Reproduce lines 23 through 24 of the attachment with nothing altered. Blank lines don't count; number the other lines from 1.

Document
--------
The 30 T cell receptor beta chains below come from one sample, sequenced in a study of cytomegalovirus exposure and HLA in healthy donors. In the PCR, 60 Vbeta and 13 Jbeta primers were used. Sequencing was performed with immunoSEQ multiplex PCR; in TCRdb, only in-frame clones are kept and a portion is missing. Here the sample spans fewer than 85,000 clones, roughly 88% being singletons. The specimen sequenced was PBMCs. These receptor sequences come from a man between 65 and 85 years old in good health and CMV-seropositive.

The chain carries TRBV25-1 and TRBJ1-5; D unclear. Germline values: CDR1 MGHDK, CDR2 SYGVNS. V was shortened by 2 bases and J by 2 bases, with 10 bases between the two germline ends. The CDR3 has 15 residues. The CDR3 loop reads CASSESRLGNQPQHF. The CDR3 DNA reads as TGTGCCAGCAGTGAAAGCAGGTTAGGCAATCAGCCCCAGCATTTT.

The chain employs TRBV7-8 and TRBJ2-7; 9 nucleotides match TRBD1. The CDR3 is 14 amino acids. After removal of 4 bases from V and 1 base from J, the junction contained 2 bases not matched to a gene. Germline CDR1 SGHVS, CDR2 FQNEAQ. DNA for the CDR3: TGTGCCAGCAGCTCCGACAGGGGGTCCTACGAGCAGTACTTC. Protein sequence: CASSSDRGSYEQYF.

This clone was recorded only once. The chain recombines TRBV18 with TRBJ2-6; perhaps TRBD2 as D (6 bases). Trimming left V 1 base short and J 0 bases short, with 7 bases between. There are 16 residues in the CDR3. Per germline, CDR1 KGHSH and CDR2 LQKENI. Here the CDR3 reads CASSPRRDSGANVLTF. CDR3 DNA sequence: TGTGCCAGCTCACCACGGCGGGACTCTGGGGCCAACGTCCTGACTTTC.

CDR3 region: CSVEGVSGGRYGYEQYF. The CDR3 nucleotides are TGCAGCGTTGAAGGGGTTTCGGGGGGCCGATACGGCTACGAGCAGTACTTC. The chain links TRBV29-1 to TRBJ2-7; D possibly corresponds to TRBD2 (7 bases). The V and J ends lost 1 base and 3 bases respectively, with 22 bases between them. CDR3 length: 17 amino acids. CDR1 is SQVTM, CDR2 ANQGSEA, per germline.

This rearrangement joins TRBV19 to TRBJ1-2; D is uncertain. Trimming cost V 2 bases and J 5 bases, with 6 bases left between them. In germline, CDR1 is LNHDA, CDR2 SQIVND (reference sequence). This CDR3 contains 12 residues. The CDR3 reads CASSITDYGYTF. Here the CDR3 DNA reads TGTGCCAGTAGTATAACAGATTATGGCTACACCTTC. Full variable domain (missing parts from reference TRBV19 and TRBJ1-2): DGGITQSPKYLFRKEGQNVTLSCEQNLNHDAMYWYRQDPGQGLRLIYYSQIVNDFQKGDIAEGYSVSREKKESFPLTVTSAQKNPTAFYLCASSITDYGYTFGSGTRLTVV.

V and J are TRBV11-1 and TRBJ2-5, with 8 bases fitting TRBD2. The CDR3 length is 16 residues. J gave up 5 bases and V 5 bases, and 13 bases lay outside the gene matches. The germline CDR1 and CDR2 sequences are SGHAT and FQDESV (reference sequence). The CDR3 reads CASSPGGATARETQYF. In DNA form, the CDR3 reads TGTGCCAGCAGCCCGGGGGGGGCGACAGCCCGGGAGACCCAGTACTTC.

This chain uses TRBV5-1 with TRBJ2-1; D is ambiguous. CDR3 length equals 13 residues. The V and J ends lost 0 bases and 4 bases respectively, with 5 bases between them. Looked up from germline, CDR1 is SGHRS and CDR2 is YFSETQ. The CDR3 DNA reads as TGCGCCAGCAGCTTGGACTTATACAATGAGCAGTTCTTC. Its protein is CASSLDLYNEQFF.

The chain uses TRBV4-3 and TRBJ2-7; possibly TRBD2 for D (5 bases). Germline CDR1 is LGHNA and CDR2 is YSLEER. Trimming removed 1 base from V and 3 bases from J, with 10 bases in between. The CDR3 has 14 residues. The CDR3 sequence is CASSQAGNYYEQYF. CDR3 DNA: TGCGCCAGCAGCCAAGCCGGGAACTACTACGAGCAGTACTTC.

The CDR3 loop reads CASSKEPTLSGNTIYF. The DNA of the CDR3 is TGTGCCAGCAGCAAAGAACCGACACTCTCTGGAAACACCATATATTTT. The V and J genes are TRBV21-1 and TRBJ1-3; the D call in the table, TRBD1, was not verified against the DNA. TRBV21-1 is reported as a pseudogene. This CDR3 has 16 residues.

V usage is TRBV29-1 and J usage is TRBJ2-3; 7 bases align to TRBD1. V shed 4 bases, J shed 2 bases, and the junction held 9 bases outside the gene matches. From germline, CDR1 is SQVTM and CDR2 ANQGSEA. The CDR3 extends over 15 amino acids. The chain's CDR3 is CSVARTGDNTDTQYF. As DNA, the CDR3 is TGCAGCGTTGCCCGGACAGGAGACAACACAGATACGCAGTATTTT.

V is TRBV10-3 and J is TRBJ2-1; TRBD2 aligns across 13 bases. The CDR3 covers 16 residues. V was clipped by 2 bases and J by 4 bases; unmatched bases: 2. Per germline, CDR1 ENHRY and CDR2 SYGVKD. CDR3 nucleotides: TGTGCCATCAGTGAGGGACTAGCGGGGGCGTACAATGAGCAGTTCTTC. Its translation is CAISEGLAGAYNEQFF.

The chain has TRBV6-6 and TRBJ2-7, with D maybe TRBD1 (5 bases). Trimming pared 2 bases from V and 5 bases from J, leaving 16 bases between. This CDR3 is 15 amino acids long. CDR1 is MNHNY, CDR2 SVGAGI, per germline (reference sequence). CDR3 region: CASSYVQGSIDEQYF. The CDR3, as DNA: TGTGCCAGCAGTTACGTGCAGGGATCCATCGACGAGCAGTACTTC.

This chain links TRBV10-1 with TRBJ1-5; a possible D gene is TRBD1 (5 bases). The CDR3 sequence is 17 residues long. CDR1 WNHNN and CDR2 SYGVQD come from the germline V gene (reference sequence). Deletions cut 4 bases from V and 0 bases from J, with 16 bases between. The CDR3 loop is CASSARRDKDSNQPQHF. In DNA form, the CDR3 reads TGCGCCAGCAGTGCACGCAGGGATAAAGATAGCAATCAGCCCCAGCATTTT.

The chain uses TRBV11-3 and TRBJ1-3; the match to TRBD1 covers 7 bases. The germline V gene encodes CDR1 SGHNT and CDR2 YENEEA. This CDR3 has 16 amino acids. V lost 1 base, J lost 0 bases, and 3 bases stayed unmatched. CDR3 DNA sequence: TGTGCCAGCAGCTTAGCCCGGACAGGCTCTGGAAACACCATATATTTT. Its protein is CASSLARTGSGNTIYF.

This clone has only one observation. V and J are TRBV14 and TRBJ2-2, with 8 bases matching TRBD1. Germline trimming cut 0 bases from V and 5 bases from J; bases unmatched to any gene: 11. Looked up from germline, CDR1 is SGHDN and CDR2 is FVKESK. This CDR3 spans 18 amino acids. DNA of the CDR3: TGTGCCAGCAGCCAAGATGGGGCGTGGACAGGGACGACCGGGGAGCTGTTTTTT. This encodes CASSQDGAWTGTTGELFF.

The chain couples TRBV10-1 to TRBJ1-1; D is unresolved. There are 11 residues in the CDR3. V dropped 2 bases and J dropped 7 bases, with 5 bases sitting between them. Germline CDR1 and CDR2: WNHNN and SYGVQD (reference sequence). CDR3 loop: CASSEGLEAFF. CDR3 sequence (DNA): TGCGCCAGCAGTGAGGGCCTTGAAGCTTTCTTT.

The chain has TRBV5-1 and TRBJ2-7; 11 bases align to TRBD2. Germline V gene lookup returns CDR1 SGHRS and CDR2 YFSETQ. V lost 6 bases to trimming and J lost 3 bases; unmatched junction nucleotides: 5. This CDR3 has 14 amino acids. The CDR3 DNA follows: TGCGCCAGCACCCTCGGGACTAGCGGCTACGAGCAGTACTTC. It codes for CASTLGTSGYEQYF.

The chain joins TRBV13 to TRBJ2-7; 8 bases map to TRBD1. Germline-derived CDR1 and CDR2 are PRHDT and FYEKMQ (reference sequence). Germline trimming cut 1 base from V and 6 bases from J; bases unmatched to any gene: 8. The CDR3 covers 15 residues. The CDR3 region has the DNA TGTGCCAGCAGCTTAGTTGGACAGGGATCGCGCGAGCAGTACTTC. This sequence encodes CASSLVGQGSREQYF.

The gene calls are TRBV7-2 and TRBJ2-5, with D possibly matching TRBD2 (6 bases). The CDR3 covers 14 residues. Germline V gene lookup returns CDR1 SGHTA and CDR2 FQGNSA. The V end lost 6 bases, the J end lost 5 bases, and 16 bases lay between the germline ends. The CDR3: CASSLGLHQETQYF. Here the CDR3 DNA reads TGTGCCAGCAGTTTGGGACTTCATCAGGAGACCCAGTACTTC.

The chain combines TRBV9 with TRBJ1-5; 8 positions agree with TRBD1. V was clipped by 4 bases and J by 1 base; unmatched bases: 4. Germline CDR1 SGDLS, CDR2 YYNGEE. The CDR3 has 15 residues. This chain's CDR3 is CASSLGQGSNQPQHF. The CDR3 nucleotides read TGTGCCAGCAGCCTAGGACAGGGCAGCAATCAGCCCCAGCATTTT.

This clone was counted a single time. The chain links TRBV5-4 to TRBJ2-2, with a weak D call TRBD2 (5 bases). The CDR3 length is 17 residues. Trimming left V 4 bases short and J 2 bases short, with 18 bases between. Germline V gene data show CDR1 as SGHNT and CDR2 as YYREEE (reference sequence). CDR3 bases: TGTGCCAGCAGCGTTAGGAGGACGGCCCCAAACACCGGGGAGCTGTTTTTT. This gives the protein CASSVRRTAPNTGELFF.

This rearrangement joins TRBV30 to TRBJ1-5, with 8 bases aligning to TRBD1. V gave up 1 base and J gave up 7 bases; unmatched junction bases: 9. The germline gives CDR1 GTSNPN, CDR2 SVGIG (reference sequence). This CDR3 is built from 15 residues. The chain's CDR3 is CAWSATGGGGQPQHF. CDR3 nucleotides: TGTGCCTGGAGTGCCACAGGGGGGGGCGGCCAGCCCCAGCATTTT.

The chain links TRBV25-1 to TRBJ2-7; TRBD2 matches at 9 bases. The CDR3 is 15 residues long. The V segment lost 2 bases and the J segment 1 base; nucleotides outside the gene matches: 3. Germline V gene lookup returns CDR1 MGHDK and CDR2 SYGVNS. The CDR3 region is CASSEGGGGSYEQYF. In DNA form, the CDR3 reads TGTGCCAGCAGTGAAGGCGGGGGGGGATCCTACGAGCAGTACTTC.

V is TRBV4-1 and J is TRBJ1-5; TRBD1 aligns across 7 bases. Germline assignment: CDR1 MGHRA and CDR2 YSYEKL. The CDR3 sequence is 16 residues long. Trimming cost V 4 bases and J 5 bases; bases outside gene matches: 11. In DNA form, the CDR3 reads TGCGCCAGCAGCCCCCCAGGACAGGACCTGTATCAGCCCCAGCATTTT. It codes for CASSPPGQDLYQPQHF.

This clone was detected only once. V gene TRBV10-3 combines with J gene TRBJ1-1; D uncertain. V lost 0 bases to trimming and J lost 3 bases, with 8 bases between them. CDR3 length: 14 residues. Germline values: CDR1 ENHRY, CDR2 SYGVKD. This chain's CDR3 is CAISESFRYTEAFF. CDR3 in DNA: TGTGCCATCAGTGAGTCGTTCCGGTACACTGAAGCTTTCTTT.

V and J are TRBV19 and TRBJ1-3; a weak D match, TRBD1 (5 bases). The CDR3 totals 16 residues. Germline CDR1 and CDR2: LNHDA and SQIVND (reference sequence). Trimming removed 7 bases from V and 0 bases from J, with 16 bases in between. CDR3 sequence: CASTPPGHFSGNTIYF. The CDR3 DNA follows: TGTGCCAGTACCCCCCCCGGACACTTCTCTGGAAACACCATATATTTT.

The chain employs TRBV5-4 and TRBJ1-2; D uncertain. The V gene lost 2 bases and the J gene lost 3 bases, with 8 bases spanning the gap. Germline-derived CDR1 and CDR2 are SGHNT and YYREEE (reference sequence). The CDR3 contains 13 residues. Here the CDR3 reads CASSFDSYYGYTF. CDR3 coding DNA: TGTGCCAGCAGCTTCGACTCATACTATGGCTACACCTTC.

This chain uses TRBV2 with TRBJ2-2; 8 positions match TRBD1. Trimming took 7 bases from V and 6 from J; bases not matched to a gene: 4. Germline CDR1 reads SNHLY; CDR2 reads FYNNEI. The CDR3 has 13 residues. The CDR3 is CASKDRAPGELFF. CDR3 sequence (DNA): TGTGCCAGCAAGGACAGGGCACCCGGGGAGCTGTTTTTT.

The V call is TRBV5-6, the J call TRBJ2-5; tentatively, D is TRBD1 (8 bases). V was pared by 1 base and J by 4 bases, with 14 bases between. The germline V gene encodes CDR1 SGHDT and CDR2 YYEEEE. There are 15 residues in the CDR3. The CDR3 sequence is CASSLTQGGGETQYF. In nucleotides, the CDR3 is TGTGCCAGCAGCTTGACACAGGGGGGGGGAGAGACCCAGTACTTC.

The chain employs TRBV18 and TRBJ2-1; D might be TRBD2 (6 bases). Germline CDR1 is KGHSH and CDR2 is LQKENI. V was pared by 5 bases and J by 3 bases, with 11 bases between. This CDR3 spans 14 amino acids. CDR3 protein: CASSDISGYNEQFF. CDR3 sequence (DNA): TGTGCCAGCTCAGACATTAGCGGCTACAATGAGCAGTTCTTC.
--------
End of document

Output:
This rearrangement joins TRBV30 to TRBJ1-5, with 8 bases aligning to TRBD1. V gave up 1 base and J gave up 7 bases; unmatched junction bases: 9. The germline gives CDR1 GTSNPN, CDR2 SVGIG (reference sequence). This CDR3 is built from 15 residues. The chain's CDR3 is CAWSATGGGGQPQHF. CDR3 nucleotides: TGTGCCTGGAGTGCCACAGGGGGGGGCGGCCAGCCCCAGCATTTT.

The chain links TRBV25-1 to TRBJ2-7; TRBD2 matches at 9 bases. The CDR3 is 15 residues long. The V segment lost 2 bases and the J segment 1 base; nucleotides outside the gene matches: 3. Germline V gene lookup returns CDR1 MGHDK and CDR2 SYGVNS. The CDR3 region is CASSEGGGGSYEQYF. In DNA form, the CDR3 reads TGTGCCAGCAGTGAAGGCGGGGGGGGATCCTACGAGCAGTACTTC.